A career in construction management – an insider’s perspective

green gas pipeline with workers in the background
/ Safety

In recognition of Construction Month, we caught up with Dustin Basisky, a contracted construction manager on our Inland Gas Upgrades (IGU) project, to get an inside look at construction management, what he enjoys about his role and his advice for others considering this career path.

The five-year-long, approximately $360 million, IGU project involves upgrading more than 400 kilometres of gas lines throughout the interior of BC. The upgrades will allow us to inspect our gas lines using up-to-date in-line inspection equipment that gathers detailed information about the condition of each line to help us to better plan and manage maintenance work.  This project will strengthen our system and enable us to continue providing the reliable service our customers count on now, and for years to come.

Man takes a selfie with river in background
Dustin Basisky is working on FortisBC’s Inland Gas Upgrades project.​​​​​​

Over the last two years, Dustin has been overseeing the upgrade of approximately 125 kilometres of gas line in the East Kootenay areas of Fording, Elkford and Sparwood. In 2022, he’ll continue this work and begin upgrading approximately 45 kilometres of gas line extending from Salmon Arm to the Township of Spallumcheen in the Shuswap region.

How long have you been working with FortisBC and in what roles?

I’ve been contracting with FortisBC for four years and started working as a chief inspector on the Eagle Mountain - Woodfibre Gas Pipeline project in Squamish during the project’s pre-planning stage. After a year in that role, I had the opportunity to move to Salmon Arm to take up my current role as a construction manager for the IGU project which is now in its third year of construction.

How did you become a construction manager?

I grew up in Fort St. John and my Dad worked in the oil and gas industry so I had exposure to this type of work from a young age. I began working in the pipeline and facility construction business as a labourer and decided to train as a pipefitter.

I had the opportunity to work on building gas plants, sites and facilities, but I couldn’t get enough of the pipeline world so I made the switch to working on the other side of the fence – out in the field and on rights of way.

Most of my knowledge, aside from formal training, has come from working in the field alongside highly experienced crews. On-the-job learning has been invaluable to me because there’s nothing like continuous improvement, working with excellent teams and having great mentors to provide you with feedback to help develop your skills.

person stands with back to camera looking along a tree lined gas line right of way
Gas line upgrades for the IGU project primarily take place on existing FortisBC rights of way.​​​​​​

What does a construction manager do and what do you enjoy about the role? 

A construction manager oversees all phases of construction of a project from planning through to completion. Every day can be different because responsibilities include everything from project planning and ensuring work is completed in line with contracts to interfacing with suppliers and verifying all work is performed in accordance with environmental, health and safety procedures.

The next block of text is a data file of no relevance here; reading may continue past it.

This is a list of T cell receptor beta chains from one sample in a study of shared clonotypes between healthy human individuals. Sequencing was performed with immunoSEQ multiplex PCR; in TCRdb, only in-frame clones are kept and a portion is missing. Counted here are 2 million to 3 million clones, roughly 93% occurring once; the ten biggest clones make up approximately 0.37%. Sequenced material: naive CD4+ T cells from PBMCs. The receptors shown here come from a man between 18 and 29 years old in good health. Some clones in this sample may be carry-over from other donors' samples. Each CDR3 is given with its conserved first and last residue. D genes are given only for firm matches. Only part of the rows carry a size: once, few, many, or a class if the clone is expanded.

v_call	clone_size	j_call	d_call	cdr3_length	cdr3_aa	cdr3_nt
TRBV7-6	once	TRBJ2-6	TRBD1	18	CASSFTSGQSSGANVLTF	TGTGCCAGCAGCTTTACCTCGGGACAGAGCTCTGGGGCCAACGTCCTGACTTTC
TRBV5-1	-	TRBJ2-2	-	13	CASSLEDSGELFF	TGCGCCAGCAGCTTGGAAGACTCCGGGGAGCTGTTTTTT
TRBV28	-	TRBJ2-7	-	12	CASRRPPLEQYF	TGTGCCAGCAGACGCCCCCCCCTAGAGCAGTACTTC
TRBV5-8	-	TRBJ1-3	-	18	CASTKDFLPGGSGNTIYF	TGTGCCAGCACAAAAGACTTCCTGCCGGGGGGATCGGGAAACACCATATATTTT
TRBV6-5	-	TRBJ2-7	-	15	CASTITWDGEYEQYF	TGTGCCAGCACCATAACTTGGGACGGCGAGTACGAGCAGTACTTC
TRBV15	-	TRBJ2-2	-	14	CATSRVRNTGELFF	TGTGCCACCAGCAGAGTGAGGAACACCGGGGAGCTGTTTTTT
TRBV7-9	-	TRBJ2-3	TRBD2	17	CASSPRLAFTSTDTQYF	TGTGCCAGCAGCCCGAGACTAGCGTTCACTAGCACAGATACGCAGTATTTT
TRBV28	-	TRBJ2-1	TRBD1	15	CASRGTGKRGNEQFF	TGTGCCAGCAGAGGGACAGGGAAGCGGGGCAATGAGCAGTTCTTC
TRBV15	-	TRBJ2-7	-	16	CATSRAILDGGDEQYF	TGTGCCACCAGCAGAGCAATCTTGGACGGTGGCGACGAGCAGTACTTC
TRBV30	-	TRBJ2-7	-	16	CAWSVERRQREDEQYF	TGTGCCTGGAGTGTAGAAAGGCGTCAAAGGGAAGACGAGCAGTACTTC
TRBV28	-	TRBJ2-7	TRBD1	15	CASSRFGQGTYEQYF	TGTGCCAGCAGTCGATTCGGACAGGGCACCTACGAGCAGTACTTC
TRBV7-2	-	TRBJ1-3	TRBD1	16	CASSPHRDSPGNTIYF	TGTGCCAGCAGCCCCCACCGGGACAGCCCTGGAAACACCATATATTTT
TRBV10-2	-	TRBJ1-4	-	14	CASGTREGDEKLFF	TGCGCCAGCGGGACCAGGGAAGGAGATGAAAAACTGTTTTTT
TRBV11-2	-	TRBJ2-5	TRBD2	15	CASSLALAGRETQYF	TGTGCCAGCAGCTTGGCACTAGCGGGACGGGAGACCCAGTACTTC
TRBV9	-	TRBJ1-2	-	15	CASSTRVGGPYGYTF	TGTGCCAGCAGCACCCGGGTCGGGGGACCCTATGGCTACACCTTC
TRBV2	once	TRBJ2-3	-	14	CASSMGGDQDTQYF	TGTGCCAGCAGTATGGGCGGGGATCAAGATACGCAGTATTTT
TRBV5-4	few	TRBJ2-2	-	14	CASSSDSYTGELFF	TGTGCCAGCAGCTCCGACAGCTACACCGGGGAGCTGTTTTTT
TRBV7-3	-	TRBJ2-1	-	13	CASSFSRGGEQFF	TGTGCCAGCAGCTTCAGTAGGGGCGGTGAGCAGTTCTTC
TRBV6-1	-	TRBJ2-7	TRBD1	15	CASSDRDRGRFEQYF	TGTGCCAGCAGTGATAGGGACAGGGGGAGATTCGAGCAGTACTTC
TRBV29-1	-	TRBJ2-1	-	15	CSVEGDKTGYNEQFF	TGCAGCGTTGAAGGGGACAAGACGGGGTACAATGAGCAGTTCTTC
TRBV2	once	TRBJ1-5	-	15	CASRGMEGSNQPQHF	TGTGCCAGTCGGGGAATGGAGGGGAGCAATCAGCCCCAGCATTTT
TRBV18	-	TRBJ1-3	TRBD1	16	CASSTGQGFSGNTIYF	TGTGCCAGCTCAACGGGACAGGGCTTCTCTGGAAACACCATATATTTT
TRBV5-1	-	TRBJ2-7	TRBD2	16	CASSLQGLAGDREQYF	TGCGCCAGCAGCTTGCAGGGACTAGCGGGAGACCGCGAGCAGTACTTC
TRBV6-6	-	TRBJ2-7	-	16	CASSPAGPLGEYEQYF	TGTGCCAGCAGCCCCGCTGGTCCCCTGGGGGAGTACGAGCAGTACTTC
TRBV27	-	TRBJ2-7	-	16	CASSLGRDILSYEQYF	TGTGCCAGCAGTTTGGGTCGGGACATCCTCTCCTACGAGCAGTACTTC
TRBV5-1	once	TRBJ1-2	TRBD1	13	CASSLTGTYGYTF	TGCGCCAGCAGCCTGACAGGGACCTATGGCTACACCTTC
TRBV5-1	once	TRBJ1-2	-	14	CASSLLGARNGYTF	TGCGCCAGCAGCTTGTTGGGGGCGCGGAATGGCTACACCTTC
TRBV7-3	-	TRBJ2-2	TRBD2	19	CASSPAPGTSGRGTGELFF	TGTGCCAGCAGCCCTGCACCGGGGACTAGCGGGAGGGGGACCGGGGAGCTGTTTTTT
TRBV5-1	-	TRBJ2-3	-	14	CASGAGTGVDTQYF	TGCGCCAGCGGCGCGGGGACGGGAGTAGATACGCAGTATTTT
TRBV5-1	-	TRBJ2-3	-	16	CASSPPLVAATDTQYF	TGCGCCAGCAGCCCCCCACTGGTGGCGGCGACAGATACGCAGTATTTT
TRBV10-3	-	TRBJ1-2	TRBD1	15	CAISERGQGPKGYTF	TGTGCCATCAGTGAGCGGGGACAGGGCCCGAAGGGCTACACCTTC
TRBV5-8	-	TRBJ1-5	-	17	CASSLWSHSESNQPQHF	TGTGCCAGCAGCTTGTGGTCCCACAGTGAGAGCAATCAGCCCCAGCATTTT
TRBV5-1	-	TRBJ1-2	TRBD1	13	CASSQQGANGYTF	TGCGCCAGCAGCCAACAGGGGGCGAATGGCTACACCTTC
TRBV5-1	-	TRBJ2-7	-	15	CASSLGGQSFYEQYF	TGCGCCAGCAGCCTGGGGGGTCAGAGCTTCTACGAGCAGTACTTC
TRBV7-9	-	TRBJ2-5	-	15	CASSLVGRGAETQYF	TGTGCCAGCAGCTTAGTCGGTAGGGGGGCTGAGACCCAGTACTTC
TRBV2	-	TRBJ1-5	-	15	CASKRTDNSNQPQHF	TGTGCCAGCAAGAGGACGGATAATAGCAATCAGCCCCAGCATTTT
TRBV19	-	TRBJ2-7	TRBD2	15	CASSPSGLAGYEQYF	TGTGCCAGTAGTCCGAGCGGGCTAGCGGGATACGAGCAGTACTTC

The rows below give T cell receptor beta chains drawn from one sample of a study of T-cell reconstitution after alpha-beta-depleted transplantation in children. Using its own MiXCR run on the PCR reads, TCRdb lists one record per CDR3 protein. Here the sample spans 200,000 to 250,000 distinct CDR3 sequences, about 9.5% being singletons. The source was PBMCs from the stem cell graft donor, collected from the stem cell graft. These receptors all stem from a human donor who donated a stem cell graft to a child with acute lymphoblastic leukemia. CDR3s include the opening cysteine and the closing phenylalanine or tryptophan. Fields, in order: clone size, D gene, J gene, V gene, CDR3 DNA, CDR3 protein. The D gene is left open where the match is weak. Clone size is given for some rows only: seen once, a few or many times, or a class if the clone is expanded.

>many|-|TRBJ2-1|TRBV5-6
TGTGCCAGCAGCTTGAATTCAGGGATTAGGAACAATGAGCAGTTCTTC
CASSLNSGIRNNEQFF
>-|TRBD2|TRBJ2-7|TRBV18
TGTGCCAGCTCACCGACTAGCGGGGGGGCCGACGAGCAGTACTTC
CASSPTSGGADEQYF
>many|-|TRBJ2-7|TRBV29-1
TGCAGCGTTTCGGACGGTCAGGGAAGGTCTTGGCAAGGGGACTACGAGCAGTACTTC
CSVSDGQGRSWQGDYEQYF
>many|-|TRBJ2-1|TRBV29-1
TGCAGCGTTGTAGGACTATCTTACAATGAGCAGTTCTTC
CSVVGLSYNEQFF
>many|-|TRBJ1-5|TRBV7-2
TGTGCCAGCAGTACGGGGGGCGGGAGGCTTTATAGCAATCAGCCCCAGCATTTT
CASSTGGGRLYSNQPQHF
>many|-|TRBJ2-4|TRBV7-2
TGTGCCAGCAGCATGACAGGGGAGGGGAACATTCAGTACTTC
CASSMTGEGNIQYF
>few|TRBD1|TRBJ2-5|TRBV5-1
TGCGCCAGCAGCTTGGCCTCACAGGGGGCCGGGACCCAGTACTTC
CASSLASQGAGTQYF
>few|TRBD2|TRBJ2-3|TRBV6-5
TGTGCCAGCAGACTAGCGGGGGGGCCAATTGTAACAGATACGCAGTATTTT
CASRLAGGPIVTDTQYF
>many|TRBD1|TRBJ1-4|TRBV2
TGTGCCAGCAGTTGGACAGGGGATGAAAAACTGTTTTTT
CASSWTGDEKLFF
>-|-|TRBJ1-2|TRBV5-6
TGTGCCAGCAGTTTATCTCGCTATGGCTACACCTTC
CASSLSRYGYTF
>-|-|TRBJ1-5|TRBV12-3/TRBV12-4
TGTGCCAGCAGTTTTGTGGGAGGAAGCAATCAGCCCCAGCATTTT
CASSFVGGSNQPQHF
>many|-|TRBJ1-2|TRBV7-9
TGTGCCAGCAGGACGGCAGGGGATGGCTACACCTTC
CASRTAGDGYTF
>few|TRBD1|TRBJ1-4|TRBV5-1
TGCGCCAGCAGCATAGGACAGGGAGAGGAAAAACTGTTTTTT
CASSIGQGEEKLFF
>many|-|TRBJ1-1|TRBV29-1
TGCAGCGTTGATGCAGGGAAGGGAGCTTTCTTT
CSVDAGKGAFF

workers gather for a tailgate meeting on a worksite
Tailgate meetings are where crews discuss the day’s schedule and related environmental, health and safety items.

My favourite part of being a construction manager is having input on a project from start to finish. Being involved in planning a project, not just the execution of a plan, allows me to share my knowledge and experience to help inform the decisions that deliver a successful project outcome. I find it very satisfying to know that my contributions have resulted in a project delivering a quality, well-designed product that adhered to budget and schedule and was completed safely.

What is something that you do that most people wouldn’t know is part of your job?

One part of my job people might not be aware of is that I get to interact, and learn a lot through daily communication in the field, with our local communities and Indigenous contractors. For example, I’ve learned about the cultural history and name origins of areas where our construction takes place; how things can be viewed from different perspectives; and was fortunate enough to take part in a cultural blessing that was very cool.  Overall, I feel my interactions and learnings from the last couple of years as a construction manager have helped me become a more diverse leader and will help with all of my future projects.

What advice would you give someone considering construction management as a career path?

My advice for someone considering this field is to not get hung up on excelling in any one trade or skill. Construction managers can come from various backgrounds – such as engineering or trades – and all bring different strengths to the role. In my opinion, the best construction managers have worked in several industries and can understand a project from different angles such as maintenance, construction, engineering or scheduling. If you can load your ‘skills arsenal’ with multiple experiences, you’ll be in a better position to bring value to any company.

Worker welds a pipeline in a trench
Having experience in different trades can provide a good foundation for a career in construction management.